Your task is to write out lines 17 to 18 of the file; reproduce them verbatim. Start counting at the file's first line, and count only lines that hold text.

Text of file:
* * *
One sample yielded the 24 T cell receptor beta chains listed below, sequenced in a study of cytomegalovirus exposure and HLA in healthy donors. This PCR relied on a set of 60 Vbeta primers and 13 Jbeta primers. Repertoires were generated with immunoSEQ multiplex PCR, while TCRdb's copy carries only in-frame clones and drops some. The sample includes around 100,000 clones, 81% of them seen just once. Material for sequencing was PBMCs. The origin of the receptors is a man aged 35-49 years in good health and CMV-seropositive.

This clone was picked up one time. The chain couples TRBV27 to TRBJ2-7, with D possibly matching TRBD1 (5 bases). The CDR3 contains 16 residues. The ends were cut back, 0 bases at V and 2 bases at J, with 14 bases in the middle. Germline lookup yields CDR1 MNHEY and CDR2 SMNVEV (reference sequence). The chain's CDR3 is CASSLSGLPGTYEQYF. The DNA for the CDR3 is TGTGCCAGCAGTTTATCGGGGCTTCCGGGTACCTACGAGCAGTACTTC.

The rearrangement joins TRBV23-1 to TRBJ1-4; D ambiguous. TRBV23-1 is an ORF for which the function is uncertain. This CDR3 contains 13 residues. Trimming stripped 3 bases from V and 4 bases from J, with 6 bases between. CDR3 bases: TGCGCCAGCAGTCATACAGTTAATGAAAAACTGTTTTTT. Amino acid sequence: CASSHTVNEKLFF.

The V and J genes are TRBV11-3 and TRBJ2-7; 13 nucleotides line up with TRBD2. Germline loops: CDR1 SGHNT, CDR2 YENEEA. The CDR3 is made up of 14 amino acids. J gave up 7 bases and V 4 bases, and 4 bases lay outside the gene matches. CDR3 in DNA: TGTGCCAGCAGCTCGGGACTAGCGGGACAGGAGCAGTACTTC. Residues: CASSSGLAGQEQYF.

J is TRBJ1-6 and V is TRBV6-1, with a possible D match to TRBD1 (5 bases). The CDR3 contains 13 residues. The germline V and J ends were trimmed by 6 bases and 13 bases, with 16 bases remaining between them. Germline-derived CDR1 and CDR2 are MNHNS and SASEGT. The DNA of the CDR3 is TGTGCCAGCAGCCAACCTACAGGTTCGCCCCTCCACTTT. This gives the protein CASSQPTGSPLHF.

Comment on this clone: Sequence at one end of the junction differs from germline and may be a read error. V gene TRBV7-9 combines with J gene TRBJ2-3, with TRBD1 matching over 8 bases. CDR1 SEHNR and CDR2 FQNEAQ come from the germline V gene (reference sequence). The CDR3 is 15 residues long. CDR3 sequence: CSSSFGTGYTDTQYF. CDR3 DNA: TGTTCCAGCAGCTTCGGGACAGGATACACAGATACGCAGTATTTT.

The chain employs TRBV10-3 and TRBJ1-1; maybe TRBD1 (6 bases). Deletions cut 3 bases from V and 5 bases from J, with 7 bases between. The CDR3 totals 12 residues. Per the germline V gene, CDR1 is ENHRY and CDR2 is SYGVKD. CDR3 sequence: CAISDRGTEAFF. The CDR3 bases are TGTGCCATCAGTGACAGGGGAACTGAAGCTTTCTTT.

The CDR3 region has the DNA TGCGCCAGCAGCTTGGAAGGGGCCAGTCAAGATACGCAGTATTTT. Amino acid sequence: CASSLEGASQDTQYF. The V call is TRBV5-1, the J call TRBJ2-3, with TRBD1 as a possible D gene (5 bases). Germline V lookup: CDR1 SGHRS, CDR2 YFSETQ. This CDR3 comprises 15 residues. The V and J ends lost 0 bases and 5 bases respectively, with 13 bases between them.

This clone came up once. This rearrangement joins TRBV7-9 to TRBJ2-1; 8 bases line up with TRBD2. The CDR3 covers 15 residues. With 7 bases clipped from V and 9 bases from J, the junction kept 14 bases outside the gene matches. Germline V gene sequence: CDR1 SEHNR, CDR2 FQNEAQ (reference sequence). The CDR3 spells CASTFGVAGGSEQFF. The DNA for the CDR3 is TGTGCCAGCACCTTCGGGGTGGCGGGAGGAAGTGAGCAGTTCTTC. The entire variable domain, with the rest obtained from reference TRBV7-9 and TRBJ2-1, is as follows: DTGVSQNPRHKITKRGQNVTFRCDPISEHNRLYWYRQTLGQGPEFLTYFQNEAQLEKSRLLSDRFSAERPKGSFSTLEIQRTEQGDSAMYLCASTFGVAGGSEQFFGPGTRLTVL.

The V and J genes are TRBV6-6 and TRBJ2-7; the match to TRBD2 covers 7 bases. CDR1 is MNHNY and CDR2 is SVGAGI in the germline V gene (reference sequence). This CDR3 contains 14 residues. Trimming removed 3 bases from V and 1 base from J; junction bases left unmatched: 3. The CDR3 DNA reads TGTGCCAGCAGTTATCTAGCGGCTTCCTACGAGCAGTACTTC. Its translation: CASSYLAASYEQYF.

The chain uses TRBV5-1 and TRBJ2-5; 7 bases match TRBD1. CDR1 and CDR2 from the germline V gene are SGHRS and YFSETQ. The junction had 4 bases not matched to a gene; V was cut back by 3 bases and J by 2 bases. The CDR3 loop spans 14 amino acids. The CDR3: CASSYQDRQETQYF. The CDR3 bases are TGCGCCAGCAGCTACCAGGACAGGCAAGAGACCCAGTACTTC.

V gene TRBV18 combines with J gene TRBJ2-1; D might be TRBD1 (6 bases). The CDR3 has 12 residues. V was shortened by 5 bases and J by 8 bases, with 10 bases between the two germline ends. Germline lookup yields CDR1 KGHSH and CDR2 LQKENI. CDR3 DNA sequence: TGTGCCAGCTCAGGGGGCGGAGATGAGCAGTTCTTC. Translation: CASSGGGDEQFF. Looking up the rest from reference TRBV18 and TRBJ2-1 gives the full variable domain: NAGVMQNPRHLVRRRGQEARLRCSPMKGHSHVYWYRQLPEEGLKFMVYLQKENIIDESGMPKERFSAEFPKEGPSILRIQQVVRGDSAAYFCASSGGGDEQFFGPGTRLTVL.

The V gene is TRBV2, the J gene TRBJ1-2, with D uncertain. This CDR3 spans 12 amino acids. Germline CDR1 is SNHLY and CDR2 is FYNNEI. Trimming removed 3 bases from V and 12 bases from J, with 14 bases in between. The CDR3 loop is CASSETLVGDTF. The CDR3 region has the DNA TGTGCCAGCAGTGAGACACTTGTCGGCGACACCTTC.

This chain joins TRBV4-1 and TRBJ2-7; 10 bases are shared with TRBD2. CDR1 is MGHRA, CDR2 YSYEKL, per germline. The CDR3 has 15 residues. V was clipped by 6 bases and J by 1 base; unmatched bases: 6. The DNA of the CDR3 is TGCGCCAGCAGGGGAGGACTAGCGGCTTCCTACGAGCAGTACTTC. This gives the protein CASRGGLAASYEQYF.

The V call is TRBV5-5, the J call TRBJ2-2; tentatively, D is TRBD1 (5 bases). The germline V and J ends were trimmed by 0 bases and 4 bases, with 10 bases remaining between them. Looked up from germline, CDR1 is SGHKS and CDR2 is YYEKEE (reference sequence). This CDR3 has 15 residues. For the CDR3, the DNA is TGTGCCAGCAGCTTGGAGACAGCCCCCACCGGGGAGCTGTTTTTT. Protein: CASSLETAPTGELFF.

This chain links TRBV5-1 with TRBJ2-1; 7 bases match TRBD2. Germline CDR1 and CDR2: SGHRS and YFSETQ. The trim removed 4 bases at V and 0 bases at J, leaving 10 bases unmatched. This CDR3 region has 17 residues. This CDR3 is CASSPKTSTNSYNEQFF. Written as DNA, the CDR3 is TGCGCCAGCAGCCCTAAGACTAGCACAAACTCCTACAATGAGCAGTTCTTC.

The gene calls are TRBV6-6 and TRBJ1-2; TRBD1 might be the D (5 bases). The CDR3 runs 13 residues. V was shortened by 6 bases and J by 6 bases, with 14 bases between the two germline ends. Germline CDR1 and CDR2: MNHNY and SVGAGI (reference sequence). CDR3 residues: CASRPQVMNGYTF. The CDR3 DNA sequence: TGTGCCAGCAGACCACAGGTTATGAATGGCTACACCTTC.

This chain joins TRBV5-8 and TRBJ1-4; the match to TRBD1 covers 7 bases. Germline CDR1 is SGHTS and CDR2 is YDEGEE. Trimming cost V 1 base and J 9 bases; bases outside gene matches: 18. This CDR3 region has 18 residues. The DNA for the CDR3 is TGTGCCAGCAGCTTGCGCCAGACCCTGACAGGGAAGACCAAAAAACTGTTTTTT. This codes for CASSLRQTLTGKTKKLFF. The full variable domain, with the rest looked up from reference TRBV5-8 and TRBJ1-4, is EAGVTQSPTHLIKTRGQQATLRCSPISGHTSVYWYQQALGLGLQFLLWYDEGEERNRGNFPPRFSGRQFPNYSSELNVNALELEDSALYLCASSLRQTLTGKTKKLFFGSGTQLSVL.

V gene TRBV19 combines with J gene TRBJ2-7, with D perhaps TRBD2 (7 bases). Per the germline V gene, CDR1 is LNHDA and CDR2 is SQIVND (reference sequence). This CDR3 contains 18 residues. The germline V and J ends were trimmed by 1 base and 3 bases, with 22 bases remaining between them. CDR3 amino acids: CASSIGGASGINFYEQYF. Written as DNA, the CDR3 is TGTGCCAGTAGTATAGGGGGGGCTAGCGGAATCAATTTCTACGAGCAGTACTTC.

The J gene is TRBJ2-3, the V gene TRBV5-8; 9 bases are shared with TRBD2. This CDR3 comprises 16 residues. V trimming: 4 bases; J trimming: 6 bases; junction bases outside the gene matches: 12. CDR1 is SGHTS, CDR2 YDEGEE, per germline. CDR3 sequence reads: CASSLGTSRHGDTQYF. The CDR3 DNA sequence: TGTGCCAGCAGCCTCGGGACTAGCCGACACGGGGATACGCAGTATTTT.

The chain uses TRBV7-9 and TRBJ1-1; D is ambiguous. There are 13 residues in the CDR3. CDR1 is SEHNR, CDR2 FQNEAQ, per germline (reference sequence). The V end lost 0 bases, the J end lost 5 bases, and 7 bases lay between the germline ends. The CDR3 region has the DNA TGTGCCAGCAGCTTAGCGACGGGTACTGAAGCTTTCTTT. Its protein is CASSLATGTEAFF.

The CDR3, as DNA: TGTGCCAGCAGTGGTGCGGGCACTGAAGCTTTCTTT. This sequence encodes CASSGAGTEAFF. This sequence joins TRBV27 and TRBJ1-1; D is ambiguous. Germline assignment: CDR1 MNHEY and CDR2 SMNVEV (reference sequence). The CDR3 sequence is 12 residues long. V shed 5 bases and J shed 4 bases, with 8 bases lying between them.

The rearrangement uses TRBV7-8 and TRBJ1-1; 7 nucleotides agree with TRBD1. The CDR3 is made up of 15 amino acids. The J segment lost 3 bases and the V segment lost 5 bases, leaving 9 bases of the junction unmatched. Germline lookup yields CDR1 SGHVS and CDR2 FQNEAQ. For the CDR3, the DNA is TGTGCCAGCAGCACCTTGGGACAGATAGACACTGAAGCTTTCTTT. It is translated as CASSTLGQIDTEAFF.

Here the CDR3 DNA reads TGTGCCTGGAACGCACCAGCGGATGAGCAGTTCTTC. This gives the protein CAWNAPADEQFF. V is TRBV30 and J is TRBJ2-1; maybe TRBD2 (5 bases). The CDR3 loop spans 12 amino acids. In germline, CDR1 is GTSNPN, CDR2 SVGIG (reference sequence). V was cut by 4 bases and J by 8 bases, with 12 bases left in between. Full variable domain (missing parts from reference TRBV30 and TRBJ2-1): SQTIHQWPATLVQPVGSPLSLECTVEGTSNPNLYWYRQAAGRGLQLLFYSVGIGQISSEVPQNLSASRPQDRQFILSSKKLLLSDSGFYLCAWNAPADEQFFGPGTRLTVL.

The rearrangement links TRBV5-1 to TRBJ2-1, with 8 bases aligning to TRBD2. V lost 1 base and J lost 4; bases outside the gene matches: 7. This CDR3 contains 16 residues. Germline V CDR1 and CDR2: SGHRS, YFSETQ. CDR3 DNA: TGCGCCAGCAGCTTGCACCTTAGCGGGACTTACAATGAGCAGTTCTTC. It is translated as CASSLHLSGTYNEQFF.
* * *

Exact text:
The gene calls are TRBV6-6 and TRBJ1-2; TRBD1 might be the D (5 bases). The CDR3 runs 13 residues. V was shortened by 6 bases and J by 6 bases, with 14 bases between the two germline ends. Germline CDR1 and CDR2: MNHNY and SVGAGI (reference sequence). CDR3 residues: CASRPQVMNGYTF. The CDR3 DNA sequence: TGTGCCAGCAGACCACAGGTTATGAATGGCTACACCTTC.

This chain joins TRBV5-8 and TRBJ1-4; the match to TRBD1 covers 7 bases. Germline CDR1 is SGHTS and CDR2 is YDEGEE. Trimming cost V 1 base and J 9 bases; bases outside gene matches: 18. This CDR3 region has 18 residues. The DNA for the CDR3 is TGTGCCAGCAGCTTGCGCCAGACCCTGACAGGGAAGACCAAAAAACTGTTTTTT. This codes for CASSLRQTLTGKTKKLFF. The full variable domain, with the rest looked up from reference TRBV5-8 and TRBJ1-4, is EAGVTQSPTHLIKTRGQQATLRCSPISGHTSVYWYQQALGLGLQFLLWYDEGEERNRGNFPPRFSGRQFPNYSSELNVNALELEDSALYLCASSLRQTLTGKTKKLFFGSGTQLSVL.